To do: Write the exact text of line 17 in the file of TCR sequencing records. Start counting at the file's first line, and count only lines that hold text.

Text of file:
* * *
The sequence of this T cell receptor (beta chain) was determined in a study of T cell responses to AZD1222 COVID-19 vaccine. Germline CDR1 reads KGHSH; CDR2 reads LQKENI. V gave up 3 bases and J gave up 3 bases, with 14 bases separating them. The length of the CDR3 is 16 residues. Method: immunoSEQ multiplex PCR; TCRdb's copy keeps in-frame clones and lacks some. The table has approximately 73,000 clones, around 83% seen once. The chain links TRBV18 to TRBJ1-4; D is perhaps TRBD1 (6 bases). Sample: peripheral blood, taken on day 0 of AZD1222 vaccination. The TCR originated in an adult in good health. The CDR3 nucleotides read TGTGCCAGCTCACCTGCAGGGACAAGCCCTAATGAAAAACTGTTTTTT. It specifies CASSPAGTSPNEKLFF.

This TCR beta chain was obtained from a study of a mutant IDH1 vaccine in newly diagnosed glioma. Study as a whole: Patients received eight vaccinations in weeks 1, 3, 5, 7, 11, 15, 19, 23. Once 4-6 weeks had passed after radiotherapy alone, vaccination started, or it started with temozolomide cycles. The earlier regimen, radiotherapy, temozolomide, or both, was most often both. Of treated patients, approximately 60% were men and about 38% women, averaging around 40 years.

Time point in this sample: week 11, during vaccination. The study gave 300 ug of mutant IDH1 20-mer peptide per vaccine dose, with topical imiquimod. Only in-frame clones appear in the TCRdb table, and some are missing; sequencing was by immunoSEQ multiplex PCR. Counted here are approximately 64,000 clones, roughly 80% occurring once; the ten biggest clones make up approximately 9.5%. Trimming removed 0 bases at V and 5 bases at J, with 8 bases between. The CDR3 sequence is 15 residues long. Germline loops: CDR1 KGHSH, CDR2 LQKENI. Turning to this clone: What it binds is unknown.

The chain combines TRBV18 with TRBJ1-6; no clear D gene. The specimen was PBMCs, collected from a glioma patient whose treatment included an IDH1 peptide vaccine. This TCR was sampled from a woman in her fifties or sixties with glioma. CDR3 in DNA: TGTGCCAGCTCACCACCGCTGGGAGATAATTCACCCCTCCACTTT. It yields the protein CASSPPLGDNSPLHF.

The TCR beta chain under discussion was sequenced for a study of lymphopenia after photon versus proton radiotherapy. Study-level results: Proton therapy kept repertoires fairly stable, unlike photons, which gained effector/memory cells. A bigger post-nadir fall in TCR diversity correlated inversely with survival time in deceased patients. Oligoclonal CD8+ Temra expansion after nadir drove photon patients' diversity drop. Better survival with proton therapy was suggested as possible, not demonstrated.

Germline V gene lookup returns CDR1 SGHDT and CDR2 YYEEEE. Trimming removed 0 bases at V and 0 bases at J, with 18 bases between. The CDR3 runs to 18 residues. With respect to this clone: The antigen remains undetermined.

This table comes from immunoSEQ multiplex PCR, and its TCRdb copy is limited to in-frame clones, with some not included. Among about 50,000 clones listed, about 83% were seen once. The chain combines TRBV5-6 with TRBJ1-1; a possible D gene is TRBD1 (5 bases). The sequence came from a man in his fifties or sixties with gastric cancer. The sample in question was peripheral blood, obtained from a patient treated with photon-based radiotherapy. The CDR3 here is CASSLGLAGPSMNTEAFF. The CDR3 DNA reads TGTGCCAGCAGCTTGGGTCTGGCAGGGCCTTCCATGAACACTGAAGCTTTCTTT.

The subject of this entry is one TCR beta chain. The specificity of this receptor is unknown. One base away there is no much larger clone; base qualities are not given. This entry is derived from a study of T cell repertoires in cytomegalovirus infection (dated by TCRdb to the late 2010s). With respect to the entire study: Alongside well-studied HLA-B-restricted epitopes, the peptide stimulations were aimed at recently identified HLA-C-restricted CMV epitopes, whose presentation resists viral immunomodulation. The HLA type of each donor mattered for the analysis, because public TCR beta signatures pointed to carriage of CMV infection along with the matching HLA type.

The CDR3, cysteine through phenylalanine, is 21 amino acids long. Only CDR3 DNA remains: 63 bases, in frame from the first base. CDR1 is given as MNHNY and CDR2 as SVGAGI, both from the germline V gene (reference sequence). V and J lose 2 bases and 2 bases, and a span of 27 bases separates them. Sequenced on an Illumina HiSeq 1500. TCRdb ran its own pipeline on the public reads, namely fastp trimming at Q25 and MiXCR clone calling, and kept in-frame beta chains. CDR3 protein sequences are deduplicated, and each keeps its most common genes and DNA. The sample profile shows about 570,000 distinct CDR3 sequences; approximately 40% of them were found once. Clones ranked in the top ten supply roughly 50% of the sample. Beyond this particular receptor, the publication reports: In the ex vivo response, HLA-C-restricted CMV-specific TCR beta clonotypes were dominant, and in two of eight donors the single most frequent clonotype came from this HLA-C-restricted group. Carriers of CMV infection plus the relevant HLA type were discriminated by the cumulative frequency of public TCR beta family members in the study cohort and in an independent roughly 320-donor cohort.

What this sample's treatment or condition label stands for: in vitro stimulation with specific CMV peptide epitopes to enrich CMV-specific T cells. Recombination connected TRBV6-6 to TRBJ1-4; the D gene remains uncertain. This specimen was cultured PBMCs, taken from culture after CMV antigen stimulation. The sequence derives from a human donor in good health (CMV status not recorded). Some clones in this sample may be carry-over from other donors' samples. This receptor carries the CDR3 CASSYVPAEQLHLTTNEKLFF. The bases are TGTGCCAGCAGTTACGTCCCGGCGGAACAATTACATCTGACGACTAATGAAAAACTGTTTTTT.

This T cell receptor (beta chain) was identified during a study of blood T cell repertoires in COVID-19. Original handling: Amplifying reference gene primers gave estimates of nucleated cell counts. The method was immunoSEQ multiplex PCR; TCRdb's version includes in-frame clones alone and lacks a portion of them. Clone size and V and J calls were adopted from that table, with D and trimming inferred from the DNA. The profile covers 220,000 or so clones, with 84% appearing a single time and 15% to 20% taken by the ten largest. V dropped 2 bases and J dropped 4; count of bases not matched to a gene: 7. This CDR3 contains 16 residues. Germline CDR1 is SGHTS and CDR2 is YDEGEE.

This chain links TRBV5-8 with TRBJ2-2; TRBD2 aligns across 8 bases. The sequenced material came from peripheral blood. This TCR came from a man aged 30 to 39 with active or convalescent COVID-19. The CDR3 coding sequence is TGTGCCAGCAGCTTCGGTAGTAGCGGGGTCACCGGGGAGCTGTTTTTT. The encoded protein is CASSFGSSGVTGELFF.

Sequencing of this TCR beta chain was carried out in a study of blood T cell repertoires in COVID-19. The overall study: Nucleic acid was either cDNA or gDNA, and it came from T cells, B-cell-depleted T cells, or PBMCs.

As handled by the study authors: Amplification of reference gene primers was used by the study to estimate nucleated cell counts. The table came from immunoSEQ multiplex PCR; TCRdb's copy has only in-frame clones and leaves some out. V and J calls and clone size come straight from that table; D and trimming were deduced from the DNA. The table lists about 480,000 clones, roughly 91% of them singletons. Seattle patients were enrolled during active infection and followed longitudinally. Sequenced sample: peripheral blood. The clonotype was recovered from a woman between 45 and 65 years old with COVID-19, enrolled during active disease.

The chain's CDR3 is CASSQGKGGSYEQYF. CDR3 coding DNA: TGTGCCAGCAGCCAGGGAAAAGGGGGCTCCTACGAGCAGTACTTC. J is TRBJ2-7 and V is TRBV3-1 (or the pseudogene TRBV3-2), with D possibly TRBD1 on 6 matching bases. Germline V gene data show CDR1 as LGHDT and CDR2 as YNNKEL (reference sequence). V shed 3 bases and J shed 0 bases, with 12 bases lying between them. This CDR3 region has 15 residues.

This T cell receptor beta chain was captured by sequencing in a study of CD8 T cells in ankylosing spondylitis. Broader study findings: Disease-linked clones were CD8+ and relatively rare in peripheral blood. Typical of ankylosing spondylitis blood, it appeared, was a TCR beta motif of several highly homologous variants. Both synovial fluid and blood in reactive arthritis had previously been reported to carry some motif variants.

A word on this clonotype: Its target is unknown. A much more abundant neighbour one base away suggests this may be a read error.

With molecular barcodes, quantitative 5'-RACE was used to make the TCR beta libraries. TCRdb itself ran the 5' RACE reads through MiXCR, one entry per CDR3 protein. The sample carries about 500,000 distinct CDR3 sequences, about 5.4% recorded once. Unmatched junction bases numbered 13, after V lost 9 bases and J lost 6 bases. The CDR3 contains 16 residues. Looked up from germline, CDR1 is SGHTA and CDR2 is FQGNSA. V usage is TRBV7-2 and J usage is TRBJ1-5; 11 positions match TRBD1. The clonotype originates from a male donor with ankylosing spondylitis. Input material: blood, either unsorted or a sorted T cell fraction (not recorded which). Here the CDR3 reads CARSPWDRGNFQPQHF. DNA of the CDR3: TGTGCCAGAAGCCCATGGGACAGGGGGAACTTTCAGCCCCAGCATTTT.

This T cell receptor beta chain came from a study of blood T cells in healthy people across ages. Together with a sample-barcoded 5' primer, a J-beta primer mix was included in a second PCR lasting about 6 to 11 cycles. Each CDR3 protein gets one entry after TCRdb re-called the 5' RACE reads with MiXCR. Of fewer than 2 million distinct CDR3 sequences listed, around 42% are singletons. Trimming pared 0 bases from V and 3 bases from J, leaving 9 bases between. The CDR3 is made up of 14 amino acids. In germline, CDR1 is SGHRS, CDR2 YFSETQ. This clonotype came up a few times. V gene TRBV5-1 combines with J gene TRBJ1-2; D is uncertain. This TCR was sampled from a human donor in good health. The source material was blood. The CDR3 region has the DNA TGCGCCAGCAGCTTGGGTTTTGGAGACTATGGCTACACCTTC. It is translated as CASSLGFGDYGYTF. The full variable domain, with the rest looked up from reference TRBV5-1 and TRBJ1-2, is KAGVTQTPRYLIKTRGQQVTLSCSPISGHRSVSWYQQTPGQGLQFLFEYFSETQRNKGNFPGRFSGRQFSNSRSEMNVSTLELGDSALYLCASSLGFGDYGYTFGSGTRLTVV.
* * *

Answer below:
A word on this clonotype: Its target is unknown. A much more abundant neighbour one base away suggests this may be a read error.